The Grand Budapest Hotel Review


Wes Anderson, director of Moonrise Kingdom and Fantastic Mr. Fox, has given a gift to the theatres with his new film, The Grand Budapest Hotel. According to The Guardian, The Grand Budapest Hotel has collected over $104 million in the global box offices. Not only has the film been Anderson’s most successful, but it is a triumph with its opulence of scenery and language.

The film begins with the Author, played by Tom Wilkinson and Jude Law. His story starts in 1968 when he arrives at the Hotel. He became fascinated with Mr. Zero Moustafa and how he bought the Grand Budapest. Mr. Moustafa told The Author that he never bought it. Over a lamb and wine, the central tale of the Grand Budapest is introduced.

M. Gustave, played by Ralph Fiennes, is a very fastidious and devoted concierge who is able to access his civility and charm at any time. This character is fascinating because it is never clear where he came from, but he is the “glimmer of civilization left in this barbaric slaughterhouse.”

A young Zero, Tony Revolori, becomes acquainted with M. Gustave when he is appointed as the new lobby boy. Zero is a boy of innocence and looks up to Gustave which creates a brotherly bond between the two. This bond is a driving force within the film.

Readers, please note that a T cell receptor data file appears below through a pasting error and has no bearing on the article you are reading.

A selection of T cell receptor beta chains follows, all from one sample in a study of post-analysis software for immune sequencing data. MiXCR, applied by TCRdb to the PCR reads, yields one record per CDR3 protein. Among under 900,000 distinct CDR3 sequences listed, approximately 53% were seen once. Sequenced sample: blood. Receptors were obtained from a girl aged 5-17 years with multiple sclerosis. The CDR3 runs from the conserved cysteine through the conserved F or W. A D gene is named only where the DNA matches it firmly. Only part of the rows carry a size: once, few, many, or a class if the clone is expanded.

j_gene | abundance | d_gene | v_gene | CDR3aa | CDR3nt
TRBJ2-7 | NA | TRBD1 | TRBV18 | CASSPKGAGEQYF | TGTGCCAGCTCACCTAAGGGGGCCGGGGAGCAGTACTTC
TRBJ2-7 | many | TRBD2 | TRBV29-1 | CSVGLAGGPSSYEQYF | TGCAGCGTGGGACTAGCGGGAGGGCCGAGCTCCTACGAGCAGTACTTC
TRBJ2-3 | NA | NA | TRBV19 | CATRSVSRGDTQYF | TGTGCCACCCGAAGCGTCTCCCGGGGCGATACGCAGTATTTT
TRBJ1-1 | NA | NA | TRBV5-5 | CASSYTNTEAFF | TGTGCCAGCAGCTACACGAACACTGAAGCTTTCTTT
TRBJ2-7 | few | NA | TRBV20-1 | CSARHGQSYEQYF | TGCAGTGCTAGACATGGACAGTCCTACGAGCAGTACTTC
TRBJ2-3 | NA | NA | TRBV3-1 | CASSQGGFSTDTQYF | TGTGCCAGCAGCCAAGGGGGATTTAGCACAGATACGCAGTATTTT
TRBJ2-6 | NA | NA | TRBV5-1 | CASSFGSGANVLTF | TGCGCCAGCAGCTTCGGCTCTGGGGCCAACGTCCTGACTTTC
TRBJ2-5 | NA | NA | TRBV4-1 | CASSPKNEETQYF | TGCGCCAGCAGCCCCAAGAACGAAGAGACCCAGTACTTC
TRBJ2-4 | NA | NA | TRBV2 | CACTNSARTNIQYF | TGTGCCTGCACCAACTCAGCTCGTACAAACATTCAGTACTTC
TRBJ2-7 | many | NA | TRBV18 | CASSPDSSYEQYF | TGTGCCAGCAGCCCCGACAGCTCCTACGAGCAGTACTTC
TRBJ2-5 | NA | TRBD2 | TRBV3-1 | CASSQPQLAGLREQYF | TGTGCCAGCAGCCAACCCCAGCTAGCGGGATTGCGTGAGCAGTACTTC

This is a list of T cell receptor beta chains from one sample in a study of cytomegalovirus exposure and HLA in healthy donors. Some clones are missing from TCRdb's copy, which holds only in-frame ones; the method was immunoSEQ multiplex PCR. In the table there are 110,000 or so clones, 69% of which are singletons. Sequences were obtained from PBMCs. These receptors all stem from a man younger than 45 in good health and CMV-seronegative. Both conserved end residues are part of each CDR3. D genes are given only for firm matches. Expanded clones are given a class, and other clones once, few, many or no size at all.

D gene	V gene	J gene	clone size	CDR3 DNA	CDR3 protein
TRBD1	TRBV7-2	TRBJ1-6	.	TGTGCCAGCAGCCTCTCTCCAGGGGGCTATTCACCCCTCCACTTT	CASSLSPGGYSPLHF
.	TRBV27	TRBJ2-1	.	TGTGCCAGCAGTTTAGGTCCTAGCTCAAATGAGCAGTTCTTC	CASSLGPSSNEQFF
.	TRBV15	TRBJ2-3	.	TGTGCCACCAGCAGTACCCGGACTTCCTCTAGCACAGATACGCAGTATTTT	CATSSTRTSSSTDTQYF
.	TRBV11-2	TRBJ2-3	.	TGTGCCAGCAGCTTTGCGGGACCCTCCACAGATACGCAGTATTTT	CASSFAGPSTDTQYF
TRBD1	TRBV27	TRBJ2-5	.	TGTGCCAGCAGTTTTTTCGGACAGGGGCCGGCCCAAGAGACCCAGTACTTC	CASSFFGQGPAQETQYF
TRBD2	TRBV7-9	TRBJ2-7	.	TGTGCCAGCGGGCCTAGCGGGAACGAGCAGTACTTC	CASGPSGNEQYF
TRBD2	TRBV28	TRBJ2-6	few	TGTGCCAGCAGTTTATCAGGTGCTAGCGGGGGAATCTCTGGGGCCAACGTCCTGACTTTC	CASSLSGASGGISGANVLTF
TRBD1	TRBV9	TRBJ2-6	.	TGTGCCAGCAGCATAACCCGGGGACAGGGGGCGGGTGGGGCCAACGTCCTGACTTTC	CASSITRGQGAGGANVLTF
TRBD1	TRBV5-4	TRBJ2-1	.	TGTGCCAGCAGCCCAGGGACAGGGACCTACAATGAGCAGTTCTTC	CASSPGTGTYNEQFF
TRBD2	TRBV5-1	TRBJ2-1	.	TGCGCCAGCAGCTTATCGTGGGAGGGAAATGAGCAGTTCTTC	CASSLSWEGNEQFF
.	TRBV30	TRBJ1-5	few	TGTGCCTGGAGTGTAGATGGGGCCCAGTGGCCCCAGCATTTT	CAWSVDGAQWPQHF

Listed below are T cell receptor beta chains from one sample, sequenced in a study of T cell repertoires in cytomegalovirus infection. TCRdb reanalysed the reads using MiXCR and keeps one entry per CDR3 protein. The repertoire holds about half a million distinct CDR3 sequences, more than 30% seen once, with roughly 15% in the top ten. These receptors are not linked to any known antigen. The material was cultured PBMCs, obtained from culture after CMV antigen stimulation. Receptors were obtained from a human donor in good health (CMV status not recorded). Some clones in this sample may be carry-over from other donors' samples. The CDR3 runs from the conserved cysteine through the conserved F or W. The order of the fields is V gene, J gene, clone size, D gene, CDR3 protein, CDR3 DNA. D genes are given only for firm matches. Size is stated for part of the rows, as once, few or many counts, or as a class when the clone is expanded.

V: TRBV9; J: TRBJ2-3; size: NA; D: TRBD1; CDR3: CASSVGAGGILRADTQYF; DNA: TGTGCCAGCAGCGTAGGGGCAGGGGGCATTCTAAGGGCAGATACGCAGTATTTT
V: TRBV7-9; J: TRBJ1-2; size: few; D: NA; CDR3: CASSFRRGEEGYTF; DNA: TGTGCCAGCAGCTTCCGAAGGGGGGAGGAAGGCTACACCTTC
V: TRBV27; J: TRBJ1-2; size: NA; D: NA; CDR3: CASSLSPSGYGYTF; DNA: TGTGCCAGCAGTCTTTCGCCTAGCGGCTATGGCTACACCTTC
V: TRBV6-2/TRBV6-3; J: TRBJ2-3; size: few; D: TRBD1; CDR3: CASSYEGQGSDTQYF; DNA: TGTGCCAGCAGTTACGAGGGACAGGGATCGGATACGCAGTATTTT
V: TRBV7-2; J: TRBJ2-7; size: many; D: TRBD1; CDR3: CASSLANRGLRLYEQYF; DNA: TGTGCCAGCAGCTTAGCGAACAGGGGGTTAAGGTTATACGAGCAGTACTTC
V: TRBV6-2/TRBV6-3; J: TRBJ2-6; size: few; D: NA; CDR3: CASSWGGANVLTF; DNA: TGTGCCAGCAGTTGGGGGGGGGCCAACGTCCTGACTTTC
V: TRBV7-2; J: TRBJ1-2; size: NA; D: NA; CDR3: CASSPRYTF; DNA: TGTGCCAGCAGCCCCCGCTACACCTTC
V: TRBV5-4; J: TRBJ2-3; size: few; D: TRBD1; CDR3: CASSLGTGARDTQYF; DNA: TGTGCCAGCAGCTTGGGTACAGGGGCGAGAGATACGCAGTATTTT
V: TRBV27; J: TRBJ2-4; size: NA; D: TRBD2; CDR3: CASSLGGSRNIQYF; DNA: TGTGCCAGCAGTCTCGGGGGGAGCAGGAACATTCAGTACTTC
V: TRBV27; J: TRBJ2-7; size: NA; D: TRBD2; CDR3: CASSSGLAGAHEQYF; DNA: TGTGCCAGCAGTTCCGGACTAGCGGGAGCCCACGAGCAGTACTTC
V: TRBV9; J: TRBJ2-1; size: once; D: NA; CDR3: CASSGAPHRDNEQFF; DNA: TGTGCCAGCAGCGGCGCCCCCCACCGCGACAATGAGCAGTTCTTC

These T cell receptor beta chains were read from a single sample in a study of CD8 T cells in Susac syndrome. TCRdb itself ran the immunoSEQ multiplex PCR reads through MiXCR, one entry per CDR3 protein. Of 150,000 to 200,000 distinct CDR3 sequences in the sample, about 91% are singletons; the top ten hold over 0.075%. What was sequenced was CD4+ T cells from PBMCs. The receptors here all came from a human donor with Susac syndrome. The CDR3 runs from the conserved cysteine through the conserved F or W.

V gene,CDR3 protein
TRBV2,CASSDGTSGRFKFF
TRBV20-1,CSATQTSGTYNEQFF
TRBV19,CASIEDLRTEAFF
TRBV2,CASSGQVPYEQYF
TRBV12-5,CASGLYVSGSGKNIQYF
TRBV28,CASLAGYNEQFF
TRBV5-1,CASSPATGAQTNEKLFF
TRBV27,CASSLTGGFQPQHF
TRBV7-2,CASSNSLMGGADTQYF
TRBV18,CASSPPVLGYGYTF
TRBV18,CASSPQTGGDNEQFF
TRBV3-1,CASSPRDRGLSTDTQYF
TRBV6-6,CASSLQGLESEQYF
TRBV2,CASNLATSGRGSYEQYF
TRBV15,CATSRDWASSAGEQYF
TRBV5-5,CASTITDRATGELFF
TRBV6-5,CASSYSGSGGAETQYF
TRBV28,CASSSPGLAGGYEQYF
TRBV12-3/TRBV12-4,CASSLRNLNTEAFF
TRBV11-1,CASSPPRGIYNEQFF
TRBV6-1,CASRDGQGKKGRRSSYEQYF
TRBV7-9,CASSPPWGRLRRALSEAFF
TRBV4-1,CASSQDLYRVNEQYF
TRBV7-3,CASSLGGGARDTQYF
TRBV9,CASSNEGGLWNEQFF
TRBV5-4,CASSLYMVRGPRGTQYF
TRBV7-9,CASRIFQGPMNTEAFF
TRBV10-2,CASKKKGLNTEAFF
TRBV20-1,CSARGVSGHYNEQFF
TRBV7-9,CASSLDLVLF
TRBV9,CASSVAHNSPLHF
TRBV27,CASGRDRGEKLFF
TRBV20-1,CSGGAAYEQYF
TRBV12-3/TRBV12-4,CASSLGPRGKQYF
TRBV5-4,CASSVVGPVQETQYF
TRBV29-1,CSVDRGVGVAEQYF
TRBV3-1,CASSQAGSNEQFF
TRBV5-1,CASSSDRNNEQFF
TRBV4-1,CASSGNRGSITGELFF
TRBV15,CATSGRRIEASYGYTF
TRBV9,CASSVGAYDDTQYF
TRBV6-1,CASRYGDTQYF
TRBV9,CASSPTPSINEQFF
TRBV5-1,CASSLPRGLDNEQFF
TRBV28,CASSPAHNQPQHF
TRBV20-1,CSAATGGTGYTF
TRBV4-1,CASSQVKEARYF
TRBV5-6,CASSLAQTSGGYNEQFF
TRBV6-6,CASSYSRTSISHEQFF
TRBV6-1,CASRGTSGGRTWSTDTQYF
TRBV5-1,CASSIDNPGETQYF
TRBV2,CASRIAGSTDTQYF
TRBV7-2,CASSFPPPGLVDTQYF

The conflict of the film resides in the will of Madame D., Tilda Swinton. Madame D. leaves the masterpiece, Boy with Apple, to M. Gustave. The plot thickens when the police arrest Gustave for the murder of Madame D, turning the movie into an adventure. Along with the murder mystery, there is political struggle, chases, and much more.

     The Grand Budapest Hotel has its own color palette of pink, red, plum, and white which really captures the eye and constructs the film as a piece of art. The decorations and scenery could be compared to the Mendl’s Courtesan Au Chocolat that is featured quite heavily.

As a comedy, The Grand Budapest was hilarious with its perfect use of language, timing, and action. One of the best characters to show this comedy was M. Gustave. He speaks so eloquently, so it is all the more humorous to hear him react. When he is uncivil, his demeanor disguises it as wonderfully proper.

Overall, The Grand Budapest Hotel was magnificent in casting, design, writing, and direction.